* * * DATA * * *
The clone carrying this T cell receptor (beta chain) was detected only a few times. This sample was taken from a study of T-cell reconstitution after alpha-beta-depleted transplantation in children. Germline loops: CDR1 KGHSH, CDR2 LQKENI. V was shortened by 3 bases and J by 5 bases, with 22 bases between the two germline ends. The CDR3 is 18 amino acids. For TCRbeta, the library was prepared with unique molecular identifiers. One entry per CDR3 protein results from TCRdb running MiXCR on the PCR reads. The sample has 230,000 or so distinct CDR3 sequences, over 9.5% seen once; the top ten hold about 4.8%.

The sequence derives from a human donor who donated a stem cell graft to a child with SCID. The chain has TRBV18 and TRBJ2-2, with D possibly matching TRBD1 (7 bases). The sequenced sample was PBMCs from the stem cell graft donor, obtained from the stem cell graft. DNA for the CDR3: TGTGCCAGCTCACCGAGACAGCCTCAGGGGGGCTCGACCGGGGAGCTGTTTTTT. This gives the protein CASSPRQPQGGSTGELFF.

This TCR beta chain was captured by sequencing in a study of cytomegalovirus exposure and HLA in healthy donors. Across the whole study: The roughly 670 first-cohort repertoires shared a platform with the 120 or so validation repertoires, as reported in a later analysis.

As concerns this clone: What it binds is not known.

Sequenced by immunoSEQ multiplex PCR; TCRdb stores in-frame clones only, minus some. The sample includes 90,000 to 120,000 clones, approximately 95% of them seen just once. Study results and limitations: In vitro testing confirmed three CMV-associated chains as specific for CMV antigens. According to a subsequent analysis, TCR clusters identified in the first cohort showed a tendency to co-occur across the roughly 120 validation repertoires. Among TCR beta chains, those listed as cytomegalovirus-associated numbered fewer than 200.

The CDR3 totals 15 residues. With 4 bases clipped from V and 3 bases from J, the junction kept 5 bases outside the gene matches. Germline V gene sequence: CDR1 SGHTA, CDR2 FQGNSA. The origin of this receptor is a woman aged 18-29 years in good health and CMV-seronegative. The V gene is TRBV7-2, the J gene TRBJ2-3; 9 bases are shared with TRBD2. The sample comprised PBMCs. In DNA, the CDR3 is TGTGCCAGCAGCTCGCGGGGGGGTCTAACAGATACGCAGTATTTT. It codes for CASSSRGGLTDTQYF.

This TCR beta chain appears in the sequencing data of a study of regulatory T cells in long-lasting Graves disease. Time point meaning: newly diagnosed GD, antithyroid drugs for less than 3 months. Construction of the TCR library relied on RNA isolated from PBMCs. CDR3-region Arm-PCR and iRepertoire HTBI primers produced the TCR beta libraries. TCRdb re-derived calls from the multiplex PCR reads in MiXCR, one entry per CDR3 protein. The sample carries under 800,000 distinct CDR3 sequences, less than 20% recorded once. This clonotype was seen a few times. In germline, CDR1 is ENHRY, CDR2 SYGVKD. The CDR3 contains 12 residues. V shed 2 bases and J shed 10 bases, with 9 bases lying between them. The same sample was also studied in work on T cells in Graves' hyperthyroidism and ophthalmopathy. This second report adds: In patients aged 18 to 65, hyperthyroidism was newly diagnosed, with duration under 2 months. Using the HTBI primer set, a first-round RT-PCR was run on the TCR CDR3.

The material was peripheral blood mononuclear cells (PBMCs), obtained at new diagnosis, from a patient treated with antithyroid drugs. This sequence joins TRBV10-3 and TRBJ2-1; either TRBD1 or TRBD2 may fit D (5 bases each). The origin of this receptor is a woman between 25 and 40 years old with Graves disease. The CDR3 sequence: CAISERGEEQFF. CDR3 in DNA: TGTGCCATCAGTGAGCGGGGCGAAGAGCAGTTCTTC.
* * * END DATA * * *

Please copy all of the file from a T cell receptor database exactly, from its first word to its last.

The clone carrying this T cell receptor (beta chain) was detected only a few times. This sample was taken from a study of T-cell reconstitution after alpha-beta-depleted transplantation in children. Germline loops: CDR1 KGHSH, CDR2 LQKENI. V was shortened by 3 bases and J by 5 bases, with 22 bases between the two germline ends. The CDR3 is 18 amino acids. For TCRbeta, the library was prepared with unique molecular identifiers. One entry per CDR3 protein results from TCRdb running MiXCR on the PCR reads. The sample has 230,000 or so distinct CDR3 sequences, over 9.5% seen once; the top ten hold about 4.8%.

The sequence derives from a human donor who donated a stem cell graft to a child with SCID. The chain has TRBV18 and TRBJ2-2, with D possibly matching TRBD1 (7 bases). The sequenced sample was PBMCs from the stem cell graft donor, obtained from the stem cell graft. DNA for the CDR3: TGTGCCAGCTCACCGAGACAGCCTCAGGGGGGCTCGACCGGGGAGCTGTTTTTT. This gives the protein CASSPRQPQGGSTGELFF.

This TCR beta chain was captured by sequencing in a study of cytomegalovirus exposure and HLA in healthy donors. Across the whole study: The roughly 670 first-cohort repertoires shared a platform with the 120 or so validation repertoires, as reported in a later analysis.

As concerns this clone: What it binds is not known.

Sequenced by immunoSEQ multiplex PCR; TCRdb stores in-frame clones only, minus some. The sample includes 90,000 to 120,000 clones, approximately 95% of them seen just once. Study results and limitations: In vitro testing confirmed three CMV-associated chains as specific for CMV antigens. According to a subsequent analysis, TCR clusters identified in the first cohort showed a tendency to co-occur across the roughly 120 validation repertoires. Among TCR beta chains, those listed as cytomegalovirus-associated numbered fewer than 200.

The CDR3 totals 15 residues. With 4 bases clipped from V and 3 bases from J, the junction kept 5 bases outside the gene matches. Germline V gene sequence: CDR1 SGHTA, CDR2 FQGNSA. The origin of this receptor is a woman aged 18-29 years in good health and CMV-seronegative. The V gene is TRBV7-2, the J gene TRBJ2-3; 9 bases are shared with TRBD2. The sample comprised PBMCs. In DNA, the CDR3 is TGTGCCAGCAGCTCGCGGGGGGGTCTAACAGATACGCAGTATTTT. It codes for CASSSRGGLTDTQYF.

This TCR beta chain appears in the sequencing data of a study of regulatory T cells in long-lasting Graves disease. Time point meaning: newly diagnosed GD, antithyroid drugs for less than 3 months. Construction of the TCR library relied on RNA isolated from PBMCs. CDR3-region Arm-PCR and iRepertoire HTBI primers produced the TCR beta libraries. TCRdb re-derived calls from the multiplex PCR reads in MiXCR, one entry per CDR3 protein. The sample carries under 800,000 distinct CDR3 sequences, less than 20% recorded once. This clonotype was seen a few times. In germline, CDR1 is ENHRY, CDR2 SYGVKD. The CDR3 contains 12 residues. V shed 2 bases and J shed 10 bases, with 9 bases lying between them. The same sample was also studied in work on T cells in Graves' hyperthyroidism and ophthalmopathy. This second report adds: In patients aged 18 to 65, hyperthyroidism was newly diagnosed, with duration under 2 months. Using the HTBI primer set, a first-round RT-PCR was run on the TCR CDR3.

The material was peripheral blood mononuclear cells (PBMCs), obtained at new diagnosis, from a patient treated with antithyroid drugs. This sequence joins TRBV10-3 and TRBJ2-1; either TRBD1 or TRBD2 may fit D (5 bases each). The origin of this receptor is a woman between 25 and 40 years old with Graves disease. The CDR3 sequence: CAISERGEEQFF. CDR3 in DNA: TGTGCCATCAGTGAGCGGGGCGAAGAGCAGTTCTTC.